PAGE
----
As the landscape of broadcast journalism evolves, Ofcom, GB News, and TalkTV have become key players in the UK media industry. This piece explores how the unprecedented involvement of politicians as news presenters is challenging the way we traditionally perceive broadcasting.
GB News and TalkTV, innovative in their approach, are fuelling a shift in UK television news. This shift, moving from pure information dissemination to a blend of opinion and commentary, presents a challenge for Ofcom, the UK’s primary broadcast regulator. This new breed of TV news channels is prompting an overdue review of the broadcast code, first established in an era dominated by BBC and ITV.
In the UK, serving politicians have traditionally been barred from news presenting roles on TV and radio unless under exceptional circumstances. However, politicians hosting current affairs discussions is permitted. The rising challenge is distinguishing between the two. Any changes to these rules are politically sensitive, given that the biggest beneficiaries of this new media trend have been Conservative MPs.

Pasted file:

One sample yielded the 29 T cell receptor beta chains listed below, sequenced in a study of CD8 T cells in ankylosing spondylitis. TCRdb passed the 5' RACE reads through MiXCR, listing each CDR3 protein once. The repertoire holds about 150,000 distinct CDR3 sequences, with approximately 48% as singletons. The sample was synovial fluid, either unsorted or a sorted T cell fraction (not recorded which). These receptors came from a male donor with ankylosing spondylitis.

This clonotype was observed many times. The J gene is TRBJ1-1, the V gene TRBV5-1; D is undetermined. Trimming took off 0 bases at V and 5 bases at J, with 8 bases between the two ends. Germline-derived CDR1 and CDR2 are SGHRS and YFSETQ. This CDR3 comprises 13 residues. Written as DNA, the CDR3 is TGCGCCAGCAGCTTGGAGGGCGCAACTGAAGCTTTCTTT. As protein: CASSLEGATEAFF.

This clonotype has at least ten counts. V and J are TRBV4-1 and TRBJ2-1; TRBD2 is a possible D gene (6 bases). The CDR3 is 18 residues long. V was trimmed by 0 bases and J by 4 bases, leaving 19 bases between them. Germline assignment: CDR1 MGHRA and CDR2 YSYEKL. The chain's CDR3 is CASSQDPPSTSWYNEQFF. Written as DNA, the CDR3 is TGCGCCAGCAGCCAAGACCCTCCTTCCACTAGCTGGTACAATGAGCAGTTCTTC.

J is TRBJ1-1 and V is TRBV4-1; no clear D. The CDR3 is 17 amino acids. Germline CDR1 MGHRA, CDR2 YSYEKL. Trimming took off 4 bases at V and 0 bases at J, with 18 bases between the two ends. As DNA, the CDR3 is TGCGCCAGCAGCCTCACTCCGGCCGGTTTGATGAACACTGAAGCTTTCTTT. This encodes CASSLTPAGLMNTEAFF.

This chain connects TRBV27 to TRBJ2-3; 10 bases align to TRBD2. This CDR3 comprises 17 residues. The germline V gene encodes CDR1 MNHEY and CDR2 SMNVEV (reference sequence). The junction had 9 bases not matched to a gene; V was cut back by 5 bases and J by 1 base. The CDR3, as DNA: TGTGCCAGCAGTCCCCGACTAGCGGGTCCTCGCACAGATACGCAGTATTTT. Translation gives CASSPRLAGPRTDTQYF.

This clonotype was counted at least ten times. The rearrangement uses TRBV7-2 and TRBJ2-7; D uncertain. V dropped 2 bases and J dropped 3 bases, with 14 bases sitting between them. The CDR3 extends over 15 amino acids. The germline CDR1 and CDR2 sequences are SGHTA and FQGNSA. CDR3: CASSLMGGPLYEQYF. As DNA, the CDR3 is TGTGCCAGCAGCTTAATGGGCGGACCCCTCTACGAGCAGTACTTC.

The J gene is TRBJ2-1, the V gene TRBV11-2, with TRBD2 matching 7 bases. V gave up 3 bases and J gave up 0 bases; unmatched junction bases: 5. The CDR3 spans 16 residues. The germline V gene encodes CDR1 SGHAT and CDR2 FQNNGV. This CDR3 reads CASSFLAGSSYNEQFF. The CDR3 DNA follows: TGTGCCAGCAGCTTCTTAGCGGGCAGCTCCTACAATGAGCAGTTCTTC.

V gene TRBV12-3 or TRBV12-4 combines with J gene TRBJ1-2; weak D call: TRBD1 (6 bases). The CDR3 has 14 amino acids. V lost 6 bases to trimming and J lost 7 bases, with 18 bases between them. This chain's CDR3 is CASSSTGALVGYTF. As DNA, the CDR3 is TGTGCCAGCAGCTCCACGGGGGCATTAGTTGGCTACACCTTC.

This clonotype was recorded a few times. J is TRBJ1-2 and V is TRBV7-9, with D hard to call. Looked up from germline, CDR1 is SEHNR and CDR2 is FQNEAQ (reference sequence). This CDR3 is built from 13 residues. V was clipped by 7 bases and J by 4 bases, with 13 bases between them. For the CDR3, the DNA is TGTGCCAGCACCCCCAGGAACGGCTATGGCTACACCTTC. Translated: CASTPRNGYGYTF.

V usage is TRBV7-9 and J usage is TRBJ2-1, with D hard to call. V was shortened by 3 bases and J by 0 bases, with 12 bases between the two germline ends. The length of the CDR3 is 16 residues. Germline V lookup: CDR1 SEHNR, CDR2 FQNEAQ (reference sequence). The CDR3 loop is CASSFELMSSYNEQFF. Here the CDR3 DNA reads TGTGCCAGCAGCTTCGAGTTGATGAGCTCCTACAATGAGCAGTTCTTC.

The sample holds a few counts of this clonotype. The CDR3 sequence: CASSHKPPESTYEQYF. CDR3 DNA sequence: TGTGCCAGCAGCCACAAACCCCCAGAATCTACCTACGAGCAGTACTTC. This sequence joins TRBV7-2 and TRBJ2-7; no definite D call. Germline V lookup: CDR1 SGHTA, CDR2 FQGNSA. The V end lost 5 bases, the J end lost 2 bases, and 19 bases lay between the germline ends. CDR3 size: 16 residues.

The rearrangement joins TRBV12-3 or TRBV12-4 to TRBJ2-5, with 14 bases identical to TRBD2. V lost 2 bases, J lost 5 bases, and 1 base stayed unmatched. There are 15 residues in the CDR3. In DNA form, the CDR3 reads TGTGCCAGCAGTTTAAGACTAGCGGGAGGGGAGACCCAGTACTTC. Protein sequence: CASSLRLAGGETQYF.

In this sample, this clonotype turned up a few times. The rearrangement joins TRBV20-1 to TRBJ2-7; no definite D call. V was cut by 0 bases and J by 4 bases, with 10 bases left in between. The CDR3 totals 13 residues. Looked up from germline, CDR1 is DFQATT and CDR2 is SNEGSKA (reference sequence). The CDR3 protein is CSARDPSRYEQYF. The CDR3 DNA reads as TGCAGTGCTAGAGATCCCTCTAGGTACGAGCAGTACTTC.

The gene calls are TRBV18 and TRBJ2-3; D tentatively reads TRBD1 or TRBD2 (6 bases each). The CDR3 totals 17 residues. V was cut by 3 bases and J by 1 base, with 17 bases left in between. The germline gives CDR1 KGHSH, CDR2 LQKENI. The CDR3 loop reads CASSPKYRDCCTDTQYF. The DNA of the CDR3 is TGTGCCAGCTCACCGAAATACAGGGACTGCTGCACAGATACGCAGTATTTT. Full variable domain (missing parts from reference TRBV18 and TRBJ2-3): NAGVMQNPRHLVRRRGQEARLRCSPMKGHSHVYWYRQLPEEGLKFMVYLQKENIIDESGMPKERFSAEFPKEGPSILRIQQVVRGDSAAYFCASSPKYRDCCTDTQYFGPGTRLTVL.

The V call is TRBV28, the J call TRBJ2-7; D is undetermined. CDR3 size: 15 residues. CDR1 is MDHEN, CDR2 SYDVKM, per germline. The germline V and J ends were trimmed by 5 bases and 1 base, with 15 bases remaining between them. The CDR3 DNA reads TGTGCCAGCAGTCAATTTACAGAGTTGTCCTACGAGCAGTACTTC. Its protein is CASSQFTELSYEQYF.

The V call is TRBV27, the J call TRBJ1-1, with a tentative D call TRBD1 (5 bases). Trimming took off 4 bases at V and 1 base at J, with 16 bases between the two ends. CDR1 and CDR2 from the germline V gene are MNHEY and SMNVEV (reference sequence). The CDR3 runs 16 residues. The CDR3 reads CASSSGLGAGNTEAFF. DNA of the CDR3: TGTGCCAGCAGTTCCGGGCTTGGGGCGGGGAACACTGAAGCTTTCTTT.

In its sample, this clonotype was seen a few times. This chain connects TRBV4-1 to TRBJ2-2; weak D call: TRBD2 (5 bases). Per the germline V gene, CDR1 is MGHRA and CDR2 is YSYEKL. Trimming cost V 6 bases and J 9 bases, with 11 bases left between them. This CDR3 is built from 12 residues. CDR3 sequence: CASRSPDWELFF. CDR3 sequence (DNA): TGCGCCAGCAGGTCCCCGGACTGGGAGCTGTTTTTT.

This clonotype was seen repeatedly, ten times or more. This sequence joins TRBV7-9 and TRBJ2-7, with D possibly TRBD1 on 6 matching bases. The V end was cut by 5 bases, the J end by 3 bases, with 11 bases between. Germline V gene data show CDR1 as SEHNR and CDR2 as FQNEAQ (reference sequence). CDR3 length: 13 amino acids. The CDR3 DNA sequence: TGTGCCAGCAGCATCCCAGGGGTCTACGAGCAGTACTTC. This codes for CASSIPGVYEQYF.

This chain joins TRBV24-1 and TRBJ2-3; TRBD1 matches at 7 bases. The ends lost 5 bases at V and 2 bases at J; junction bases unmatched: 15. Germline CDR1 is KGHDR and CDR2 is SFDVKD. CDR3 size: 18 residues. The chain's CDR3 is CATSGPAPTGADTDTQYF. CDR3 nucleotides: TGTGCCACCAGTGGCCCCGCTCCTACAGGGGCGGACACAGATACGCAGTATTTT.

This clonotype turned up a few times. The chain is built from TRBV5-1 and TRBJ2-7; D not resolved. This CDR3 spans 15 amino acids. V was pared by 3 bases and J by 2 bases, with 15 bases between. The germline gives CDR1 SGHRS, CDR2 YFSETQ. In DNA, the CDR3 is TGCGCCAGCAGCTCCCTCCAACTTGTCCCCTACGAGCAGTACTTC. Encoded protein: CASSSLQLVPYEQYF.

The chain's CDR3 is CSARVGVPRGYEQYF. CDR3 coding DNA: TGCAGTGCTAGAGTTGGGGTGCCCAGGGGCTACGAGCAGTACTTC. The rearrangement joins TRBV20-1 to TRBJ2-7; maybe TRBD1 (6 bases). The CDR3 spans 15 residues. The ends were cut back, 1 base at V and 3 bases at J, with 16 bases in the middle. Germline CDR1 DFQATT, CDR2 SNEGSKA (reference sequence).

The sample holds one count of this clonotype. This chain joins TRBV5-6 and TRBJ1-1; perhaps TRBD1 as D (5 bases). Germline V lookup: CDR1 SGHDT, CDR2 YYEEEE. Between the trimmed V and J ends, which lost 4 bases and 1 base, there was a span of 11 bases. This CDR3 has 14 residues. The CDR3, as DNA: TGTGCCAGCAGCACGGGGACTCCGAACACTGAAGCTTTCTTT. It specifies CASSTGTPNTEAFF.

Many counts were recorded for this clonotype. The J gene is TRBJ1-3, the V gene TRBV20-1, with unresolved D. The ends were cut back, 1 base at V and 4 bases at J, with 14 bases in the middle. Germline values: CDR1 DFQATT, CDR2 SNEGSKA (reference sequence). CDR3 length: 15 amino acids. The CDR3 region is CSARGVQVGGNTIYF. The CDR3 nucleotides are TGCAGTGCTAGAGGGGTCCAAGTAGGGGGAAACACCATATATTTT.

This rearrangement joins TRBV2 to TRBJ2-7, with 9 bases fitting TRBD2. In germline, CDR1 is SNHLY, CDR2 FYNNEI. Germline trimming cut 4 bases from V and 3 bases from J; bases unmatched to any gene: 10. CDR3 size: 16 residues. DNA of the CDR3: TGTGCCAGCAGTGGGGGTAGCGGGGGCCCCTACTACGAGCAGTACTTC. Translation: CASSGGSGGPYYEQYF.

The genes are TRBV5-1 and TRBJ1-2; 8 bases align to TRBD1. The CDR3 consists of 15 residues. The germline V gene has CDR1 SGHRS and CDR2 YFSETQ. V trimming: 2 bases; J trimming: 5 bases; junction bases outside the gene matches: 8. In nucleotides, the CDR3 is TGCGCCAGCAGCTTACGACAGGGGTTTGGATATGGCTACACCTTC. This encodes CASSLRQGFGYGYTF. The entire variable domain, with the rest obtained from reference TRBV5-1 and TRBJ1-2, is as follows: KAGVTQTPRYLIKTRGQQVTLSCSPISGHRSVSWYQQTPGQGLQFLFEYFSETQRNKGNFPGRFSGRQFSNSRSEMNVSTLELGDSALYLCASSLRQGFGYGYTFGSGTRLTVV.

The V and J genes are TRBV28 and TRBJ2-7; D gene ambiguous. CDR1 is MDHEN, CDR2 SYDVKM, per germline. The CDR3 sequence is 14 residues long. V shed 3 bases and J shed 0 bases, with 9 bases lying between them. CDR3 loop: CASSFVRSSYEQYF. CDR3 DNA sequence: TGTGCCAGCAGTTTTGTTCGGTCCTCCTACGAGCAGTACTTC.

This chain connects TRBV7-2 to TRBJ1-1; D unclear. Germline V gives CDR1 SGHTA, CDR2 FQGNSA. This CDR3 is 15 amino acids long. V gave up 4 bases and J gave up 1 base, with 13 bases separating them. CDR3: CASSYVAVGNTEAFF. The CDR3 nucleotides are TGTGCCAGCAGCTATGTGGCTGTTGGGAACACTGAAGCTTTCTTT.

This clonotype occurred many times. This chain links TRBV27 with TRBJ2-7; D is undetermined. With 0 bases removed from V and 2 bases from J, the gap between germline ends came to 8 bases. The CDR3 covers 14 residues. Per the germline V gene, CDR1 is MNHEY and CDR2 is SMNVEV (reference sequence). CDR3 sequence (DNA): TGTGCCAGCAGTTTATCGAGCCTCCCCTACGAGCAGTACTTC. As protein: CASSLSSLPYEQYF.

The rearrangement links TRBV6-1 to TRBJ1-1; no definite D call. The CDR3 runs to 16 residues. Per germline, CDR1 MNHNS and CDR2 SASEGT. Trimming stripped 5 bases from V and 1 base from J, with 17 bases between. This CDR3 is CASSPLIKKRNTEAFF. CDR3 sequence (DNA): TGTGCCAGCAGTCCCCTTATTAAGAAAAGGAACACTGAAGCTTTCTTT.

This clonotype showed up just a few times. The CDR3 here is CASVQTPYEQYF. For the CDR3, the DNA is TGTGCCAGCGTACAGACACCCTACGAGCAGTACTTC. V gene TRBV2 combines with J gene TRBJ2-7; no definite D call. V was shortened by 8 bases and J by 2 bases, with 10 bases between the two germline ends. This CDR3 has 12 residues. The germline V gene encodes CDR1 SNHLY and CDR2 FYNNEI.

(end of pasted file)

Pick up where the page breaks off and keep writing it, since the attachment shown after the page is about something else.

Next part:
A number of complaints led Ofcom to launch investigations into GB News and TalkTV. One complaint was regarding former Conservative Minister Jacob Rees-Mogg’s role as a newsreader on a breaking news story. Another related to GB News allowing Tory MPs Esther McVey and Philip Davies to interview Conservative chancellor Jeremy Hunt. Ofcom is investigating whether these instances breached impartiality rules and required a broader range of views in programming.
Ofcom’s involvement and the rise of GB News and TalkTV highlight the changing norms in broadcast journalism. This shift has seen serving Tory MPs, including Lee Anderson and Nadine Dorries, securing high-profile TV presenting roles. Such appointments are raising questions about political influence and impartiality in news presentation.
In response, Ofcom is evaluating whether the ban on MPs presenting news programmes is still relevant. These rules, first introduced in 2005, may need updating if audience attitudes have evolved with the changing landscape of broadcast media.
Impartial and balanced news reporting is crucial in our politically polarised world. However, we also need to embrace the evolution of broadcast media. The outcomes of Ofcom’s investigations and the results of their research will hopefully guide the way forward.
The current challenges in broadcast media also bring opportunities to redefine journalistic norms. These challenges may pave the way to a more inclusive, balanced, and insightful future for news presentation.